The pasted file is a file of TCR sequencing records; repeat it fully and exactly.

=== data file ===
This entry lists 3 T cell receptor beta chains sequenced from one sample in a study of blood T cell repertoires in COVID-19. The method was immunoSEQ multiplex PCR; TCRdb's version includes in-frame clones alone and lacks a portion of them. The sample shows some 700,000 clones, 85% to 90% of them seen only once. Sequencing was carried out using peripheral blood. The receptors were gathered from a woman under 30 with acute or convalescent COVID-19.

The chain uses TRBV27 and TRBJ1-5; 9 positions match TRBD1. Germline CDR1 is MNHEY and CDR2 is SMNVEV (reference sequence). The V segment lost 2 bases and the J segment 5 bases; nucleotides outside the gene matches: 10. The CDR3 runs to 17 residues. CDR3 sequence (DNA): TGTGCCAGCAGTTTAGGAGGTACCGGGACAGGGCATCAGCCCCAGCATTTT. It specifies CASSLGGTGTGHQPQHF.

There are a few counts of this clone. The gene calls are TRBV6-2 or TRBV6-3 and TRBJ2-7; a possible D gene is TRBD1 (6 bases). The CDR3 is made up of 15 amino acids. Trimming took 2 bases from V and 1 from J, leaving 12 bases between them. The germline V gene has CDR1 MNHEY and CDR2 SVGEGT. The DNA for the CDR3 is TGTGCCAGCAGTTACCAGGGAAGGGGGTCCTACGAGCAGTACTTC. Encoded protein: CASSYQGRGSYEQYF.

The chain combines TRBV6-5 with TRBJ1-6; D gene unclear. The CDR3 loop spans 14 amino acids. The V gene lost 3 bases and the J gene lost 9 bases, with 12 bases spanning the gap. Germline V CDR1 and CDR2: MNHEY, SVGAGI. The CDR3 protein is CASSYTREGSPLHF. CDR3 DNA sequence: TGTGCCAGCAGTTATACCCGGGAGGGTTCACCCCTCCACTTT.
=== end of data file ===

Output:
This entry lists 3 T cell receptor beta chains sequenced from one sample in a study of blood T cell repertoires in COVID-19. The method was immunoSEQ multiplex PCR; TCRdb's version includes in-frame clones alone and lacks a portion of them. The sample shows some 700,000 clones, 85% to 90% of them seen only once. Sequencing was carried out using peripheral blood. The receptors were gathered from a woman under 30 with acute or convalescent COVID-19.

The chain uses TRBV27 and TRBJ1-5; 9 positions match TRBD1. Germline CDR1 is MNHEY and CDR2 is SMNVEV (reference sequence). The V segment lost 2 bases and the J segment 5 bases; nucleotides outside the gene matches: 10. The CDR3 runs to 17 residues. CDR3 sequence (DNA): TGTGCCAGCAGTTTAGGAGGTACCGGGACAGGGCATCAGCCCCAGCATTTT. It specifies CASSLGGTGTGHQPQHF.

There are a few counts of this clone. The gene calls are TRBV6-2 or TRBV6-3 and TRBJ2-7; a possible D gene is TRBD1 (6 bases). The CDR3 is made up of 15 amino acids. Trimming took 2 bases from V and 1 from J, leaving 12 bases between them. The germline V gene has CDR1 MNHEY and CDR2 SVGEGT. The DNA for the CDR3 is TGTGCCAGCAGTTACCAGGGAAGGGGGTCCTACGAGCAGTACTTC. Encoded protein: CASSYQGRGSYEQYF.

The chain combines TRBV6-5 with TRBJ1-6; D gene unclear. The CDR3 loop spans 14 amino acids. The V gene lost 3 bases and the J gene lost 9 bases, with 12 bases spanning the gap. Germline V CDR1 and CDR2: MNHEY, SVGAGI. The CDR3 protein is CASSYTREGSPLHF. CDR3 DNA sequence: TGTGCCAGCAGTTATACCCGGGAGGGTTCACCCCTCCACTTT.